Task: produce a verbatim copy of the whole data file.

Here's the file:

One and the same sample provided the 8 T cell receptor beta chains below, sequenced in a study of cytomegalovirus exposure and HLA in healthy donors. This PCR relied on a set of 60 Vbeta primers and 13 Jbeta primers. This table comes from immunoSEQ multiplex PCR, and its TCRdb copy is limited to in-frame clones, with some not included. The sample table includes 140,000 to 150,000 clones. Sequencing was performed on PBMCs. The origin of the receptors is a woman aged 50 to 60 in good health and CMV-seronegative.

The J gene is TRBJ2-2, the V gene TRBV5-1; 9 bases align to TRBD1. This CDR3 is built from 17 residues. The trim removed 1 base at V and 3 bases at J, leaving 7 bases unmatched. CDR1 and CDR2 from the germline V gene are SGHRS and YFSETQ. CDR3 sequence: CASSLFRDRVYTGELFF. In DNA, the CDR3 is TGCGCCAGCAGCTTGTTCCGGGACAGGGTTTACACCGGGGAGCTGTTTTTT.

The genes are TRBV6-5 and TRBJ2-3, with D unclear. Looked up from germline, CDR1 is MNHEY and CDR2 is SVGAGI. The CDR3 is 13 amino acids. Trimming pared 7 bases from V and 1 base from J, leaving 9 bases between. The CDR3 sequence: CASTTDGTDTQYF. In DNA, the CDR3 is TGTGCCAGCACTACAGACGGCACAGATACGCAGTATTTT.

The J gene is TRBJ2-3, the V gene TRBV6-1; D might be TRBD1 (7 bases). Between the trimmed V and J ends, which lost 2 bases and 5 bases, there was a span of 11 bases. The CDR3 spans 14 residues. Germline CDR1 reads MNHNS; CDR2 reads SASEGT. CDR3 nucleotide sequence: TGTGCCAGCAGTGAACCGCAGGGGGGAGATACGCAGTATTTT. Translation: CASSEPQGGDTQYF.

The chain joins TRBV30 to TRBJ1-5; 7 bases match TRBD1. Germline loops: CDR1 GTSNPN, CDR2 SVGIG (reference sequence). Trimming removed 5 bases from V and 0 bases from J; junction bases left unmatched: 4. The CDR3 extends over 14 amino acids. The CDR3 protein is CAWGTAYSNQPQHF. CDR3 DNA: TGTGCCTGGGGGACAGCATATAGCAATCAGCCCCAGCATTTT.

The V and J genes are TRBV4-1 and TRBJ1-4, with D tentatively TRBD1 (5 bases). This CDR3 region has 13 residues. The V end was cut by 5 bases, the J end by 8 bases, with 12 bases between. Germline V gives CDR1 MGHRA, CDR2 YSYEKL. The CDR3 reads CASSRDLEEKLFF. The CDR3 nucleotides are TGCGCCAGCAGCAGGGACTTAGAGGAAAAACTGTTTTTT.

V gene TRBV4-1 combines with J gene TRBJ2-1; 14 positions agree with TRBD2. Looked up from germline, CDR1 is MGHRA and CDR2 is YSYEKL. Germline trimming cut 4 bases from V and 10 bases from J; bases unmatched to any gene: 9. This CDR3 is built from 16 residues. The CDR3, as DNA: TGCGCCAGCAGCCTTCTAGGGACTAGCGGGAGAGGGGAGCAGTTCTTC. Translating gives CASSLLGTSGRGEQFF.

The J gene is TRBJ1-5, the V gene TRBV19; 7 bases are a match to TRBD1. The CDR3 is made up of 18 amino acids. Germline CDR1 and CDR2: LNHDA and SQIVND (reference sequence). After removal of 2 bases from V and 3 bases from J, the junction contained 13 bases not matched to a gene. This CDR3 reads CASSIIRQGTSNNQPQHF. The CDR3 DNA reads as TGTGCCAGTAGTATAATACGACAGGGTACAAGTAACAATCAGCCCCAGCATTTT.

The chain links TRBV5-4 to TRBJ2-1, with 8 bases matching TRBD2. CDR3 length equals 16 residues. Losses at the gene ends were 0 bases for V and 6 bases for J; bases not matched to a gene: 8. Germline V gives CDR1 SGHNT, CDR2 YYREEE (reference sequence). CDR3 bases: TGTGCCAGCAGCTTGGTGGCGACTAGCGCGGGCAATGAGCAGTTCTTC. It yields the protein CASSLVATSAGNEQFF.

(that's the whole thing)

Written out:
One and the same sample provided the 8 T cell receptor beta chains below, sequenced in a study of cytomegalovirus exposure and HLA in healthy donors. This PCR relied on a set of 60 Vbeta primers and 13 Jbeta primers. This table comes from immunoSEQ multiplex PCR, and its TCRdb copy is limited to in-frame clones, with some not included. The sample table includes 140,000 to 150,000 clones. Sequencing was performed on PBMCs. The origin of the receptors is a woman aged 50 to 60 in good health and CMV-seronegative.

The J gene is TRBJ2-2, the V gene TRBV5-1; 9 bases align to TRBD1. This CDR3 is built from 17 residues. The trim removed 1 base at V and 3 bases at J, leaving 7 bases unmatched. CDR1 and CDR2 from the germline V gene are SGHRS and YFSETQ. CDR3 sequence: CASSLFRDRVYTGELFF. In DNA, the CDR3 is TGCGCCAGCAGCTTGTTCCGGGACAGGGTTTACACCGGGGAGCTGTTTTTT.

The genes are TRBV6-5 and TRBJ2-3, with D unclear. Looked up from germline, CDR1 is MNHEY and CDR2 is SVGAGI. The CDR3 is 13 amino acids. Trimming pared 7 bases from V and 1 base from J, leaving 9 bases between. The CDR3 sequence: CASTTDGTDTQYF. In DNA, the CDR3 is TGTGCCAGCACTACAGACGGCACAGATACGCAGTATTTT.

The J gene is TRBJ2-3, the V gene TRBV6-1; D might be TRBD1 (7 bases). Between the trimmed V and J ends, which lost 2 bases and 5 bases, there was a span of 11 bases. The CDR3 spans 14 residues. Germline CDR1 reads MNHNS; CDR2 reads SASEGT. CDR3 nucleotide sequence: TGTGCCAGCAGTGAACCGCAGGGGGGAGATACGCAGTATTTT. Translation: CASSEPQGGDTQYF.

The chain joins TRBV30 to TRBJ1-5; 7 bases match TRBD1. Germline loops: CDR1 GTSNPN, CDR2 SVGIG (reference sequence). Trimming removed 5 bases from V and 0 bases from J; junction bases left unmatched: 4. The CDR3 extends over 14 amino acids. The CDR3 protein is CAWGTAYSNQPQHF. CDR3 DNA: TGTGCCTGGGGGACAGCATATAGCAATCAGCCCCAGCATTTT.

The V and J genes are TRBV4-1 and TRBJ1-4, with D tentatively TRBD1 (5 bases). This CDR3 region has 13 residues. The V end was cut by 5 bases, the J end by 8 bases, with 12 bases between. Germline V gives CDR1 MGHRA, CDR2 YSYEKL. The CDR3 reads CASSRDLEEKLFF. The CDR3 nucleotides are TGCGCCAGCAGCAGGGACTTAGAGGAAAAACTGTTTTTT.

V gene TRBV4-1 combines with J gene TRBJ2-1; 14 positions agree with TRBD2. Looked up from germline, CDR1 is MGHRA and CDR2 is YSYEKL. Germline trimming cut 4 bases from V and 10 bases from J; bases unmatched to any gene: 9. This CDR3 is built from 16 residues. The CDR3, as DNA: TGCGCCAGCAGCCTTCTAGGGACTAGCGGGAGAGGGGAGCAGTTCTTC. Translating gives CASSLLGTSGRGEQFF.

The J gene is TRBJ1-5, the V gene TRBV19; 7 bases are a match to TRBD1. The CDR3 is made up of 18 amino acids. Germline CDR1 and CDR2: LNHDA and SQIVND (reference sequence). After removal of 2 bases from V and 3 bases from J, the junction contained 13 bases not matched to a gene. This CDR3 reads CASSIIRQGTSNNQPQHF. The CDR3 DNA reads as TGTGCCAGTAGTATAATACGACAGGGTACAAGTAACAATCAGCCCCAGCATTTT.

The chain links TRBV5-4 to TRBJ2-1, with 8 bases matching TRBD2. CDR3 length equals 16 residues. Losses at the gene ends were 0 bases for V and 6 bases for J; bases not matched to a gene: 8. Germline V gives CDR1 SGHNT, CDR2 YYREEE (reference sequence). CDR3 bases: TGTGCCAGCAGCTTGGTGGCGACTAGCGCGGGCAATGAGCAGTTCTTC. It yields the protein CASSLVATSAGNEQFF.